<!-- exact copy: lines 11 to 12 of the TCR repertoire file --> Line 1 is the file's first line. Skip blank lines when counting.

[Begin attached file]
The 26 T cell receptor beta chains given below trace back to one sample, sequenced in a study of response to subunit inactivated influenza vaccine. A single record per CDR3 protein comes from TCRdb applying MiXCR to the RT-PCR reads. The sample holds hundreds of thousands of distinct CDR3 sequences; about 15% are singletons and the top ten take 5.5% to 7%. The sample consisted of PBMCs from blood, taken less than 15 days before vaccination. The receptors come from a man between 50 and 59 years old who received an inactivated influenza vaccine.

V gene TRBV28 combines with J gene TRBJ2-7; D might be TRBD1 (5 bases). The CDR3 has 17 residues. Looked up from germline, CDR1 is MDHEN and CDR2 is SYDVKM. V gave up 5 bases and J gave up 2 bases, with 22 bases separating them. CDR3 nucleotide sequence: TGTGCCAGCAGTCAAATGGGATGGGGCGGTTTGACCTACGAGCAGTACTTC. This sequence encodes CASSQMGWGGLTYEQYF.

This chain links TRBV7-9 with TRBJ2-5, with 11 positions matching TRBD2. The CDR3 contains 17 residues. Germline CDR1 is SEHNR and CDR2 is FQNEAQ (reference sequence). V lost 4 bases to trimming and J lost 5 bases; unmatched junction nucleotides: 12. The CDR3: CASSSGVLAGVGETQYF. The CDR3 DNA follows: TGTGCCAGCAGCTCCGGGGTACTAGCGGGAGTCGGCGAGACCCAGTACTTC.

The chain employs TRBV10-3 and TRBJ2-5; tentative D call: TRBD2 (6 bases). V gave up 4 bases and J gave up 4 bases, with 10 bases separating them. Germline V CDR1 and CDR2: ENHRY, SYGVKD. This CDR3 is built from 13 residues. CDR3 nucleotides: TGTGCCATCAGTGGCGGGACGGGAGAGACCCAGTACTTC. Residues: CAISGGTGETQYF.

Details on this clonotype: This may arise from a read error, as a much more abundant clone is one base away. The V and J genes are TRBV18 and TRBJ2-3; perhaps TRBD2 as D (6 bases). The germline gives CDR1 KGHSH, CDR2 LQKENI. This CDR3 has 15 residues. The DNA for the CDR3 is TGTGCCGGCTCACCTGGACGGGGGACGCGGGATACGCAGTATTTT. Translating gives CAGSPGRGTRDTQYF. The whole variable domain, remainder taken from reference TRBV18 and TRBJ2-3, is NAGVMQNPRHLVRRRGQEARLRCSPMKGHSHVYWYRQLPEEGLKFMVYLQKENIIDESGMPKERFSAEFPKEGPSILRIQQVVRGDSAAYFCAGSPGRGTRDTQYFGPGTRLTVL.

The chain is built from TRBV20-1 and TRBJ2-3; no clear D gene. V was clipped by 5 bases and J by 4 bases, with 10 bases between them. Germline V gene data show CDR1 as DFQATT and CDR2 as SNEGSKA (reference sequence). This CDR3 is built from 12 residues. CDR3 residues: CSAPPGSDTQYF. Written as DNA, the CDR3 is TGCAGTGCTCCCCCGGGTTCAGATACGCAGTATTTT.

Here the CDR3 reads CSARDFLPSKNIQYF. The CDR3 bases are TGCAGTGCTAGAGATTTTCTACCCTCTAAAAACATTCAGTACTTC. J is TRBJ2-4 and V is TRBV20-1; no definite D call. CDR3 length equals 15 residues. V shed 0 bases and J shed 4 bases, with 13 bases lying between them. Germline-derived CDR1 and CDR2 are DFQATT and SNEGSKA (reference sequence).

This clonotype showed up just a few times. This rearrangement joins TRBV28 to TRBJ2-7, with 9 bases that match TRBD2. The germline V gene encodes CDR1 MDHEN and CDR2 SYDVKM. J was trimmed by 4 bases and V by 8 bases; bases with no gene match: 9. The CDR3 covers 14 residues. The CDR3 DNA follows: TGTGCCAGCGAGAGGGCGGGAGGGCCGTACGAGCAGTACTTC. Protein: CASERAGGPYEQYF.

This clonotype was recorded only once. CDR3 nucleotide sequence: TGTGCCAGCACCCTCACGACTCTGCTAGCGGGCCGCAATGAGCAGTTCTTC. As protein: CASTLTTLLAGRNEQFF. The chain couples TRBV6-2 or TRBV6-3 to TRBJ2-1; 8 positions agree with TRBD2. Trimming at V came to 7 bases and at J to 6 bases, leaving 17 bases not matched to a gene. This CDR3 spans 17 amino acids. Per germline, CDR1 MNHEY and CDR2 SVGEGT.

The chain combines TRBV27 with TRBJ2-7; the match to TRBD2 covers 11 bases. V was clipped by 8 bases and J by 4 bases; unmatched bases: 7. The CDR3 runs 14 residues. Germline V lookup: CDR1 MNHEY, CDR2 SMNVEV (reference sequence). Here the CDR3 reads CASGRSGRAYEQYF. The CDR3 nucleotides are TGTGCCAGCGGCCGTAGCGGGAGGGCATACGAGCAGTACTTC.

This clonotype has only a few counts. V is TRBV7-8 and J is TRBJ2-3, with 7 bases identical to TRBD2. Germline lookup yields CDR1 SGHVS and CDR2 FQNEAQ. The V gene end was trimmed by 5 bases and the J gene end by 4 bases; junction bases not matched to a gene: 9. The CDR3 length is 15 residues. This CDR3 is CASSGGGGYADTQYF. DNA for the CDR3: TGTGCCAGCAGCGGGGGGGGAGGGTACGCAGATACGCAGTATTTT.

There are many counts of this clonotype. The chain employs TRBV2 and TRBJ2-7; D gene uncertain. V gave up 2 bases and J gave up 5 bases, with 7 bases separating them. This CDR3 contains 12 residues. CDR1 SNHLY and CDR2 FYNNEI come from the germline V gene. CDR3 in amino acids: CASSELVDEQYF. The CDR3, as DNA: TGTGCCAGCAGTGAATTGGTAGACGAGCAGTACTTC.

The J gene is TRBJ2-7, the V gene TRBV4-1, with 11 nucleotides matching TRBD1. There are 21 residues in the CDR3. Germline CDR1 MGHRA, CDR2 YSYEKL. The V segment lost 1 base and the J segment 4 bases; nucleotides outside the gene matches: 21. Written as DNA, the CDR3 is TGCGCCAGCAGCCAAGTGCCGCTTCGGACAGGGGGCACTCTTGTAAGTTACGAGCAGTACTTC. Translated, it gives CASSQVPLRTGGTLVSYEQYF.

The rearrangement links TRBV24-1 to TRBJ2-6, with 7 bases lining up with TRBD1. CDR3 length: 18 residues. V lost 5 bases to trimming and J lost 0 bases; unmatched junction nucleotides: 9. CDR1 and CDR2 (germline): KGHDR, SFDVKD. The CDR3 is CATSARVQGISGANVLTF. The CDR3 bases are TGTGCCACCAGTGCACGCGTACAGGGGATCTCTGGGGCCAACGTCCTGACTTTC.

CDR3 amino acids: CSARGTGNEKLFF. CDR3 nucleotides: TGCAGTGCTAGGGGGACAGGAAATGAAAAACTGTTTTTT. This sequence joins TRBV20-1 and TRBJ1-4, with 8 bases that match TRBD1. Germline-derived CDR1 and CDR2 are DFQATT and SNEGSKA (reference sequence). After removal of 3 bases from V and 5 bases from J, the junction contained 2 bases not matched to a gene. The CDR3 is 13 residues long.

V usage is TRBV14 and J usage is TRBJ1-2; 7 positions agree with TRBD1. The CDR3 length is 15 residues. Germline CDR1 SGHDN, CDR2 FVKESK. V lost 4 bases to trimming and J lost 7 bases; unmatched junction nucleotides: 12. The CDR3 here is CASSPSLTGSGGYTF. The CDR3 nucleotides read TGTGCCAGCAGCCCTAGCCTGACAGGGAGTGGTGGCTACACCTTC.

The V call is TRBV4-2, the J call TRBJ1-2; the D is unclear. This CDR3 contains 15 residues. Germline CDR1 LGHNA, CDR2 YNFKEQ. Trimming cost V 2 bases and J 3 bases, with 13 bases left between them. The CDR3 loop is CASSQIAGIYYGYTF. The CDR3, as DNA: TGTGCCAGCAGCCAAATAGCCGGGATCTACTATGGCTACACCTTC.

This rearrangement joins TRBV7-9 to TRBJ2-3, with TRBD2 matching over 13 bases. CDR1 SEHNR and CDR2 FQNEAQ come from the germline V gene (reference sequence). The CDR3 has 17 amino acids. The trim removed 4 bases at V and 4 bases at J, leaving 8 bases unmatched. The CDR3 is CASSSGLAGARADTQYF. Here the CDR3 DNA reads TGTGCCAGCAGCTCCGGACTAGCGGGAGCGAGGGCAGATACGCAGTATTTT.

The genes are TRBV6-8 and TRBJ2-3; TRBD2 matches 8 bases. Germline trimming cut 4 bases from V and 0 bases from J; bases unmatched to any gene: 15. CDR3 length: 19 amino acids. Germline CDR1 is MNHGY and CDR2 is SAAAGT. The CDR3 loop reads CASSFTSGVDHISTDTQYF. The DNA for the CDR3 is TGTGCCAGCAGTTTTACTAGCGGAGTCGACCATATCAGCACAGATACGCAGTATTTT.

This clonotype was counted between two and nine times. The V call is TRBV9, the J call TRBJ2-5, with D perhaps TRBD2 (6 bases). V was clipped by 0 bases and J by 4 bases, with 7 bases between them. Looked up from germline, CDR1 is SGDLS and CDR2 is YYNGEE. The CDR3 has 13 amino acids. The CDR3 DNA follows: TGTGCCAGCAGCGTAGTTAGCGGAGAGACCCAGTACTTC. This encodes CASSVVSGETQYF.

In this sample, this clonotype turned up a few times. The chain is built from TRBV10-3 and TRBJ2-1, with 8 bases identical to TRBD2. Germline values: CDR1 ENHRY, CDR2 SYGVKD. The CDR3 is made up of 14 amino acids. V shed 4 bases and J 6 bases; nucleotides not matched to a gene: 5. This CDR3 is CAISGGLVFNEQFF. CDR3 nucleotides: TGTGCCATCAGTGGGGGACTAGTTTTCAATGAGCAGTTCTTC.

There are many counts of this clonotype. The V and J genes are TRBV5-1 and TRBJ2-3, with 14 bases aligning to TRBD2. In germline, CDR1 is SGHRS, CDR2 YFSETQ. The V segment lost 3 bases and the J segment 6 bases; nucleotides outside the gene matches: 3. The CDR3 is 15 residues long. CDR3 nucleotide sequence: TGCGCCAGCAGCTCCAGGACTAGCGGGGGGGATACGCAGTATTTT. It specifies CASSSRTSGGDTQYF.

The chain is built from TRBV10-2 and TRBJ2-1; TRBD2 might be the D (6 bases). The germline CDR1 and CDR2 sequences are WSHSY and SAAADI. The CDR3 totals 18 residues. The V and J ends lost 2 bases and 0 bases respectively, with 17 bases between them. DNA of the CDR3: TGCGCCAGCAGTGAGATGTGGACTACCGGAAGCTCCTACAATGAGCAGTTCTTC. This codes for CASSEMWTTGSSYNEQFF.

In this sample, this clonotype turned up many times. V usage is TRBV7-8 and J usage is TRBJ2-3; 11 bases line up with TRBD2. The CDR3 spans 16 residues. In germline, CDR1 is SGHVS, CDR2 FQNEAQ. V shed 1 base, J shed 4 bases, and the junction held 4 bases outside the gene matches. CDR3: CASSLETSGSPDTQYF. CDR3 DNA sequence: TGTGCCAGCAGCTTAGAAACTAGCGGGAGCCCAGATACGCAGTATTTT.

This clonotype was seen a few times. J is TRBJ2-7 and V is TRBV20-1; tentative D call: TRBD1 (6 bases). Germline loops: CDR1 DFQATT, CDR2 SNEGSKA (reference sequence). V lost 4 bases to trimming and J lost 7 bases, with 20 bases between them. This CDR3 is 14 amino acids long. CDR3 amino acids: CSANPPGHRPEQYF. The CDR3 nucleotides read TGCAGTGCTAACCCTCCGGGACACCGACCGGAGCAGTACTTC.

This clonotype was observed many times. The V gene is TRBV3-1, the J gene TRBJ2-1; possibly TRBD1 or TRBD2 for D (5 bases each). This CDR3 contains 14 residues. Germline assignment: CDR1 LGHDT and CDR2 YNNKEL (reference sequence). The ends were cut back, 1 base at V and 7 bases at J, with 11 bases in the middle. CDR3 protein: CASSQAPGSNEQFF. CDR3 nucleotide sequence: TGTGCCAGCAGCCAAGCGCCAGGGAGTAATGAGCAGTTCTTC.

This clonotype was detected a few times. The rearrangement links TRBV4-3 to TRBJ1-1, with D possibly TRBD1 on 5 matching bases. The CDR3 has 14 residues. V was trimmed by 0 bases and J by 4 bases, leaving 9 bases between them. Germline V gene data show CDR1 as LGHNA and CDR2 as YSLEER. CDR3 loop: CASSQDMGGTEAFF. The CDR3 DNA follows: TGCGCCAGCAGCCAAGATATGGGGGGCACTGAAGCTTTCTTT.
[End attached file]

This clonotype has only a few counts. V is TRBV7-8 and J is TRBJ2-3, with 7 bases identical to TRBD2. Germline lookup yields CDR1 SGHVS and CDR2 FQNEAQ. The V gene end was trimmed by 5 bases and the J gene end by 4 bases; junction bases not matched to a gene: 9. The CDR3 length is 15 residues. This CDR3 is CASSGGGGYADTQYF. DNA for the CDR3: TGTGCCAGCAGCGGGGGGGGAGGGTACGCAGATACGCAGTATTTT.

There are many counts of this clonotype. The chain employs TRBV2 and TRBJ2-7; D gene uncertain. V gave up 2 bases and J gave up 5 bases, with 7 bases separating them. This CDR3 contains 12 residues. CDR1 SNHLY and CDR2 FYNNEI come from the germline V gene. CDR3 in amino acids: CASSELVDEQYF. The CDR3, as DNA: TGTGCCAGCAGTGAATTGGTAGACGAGCAGTACTTC.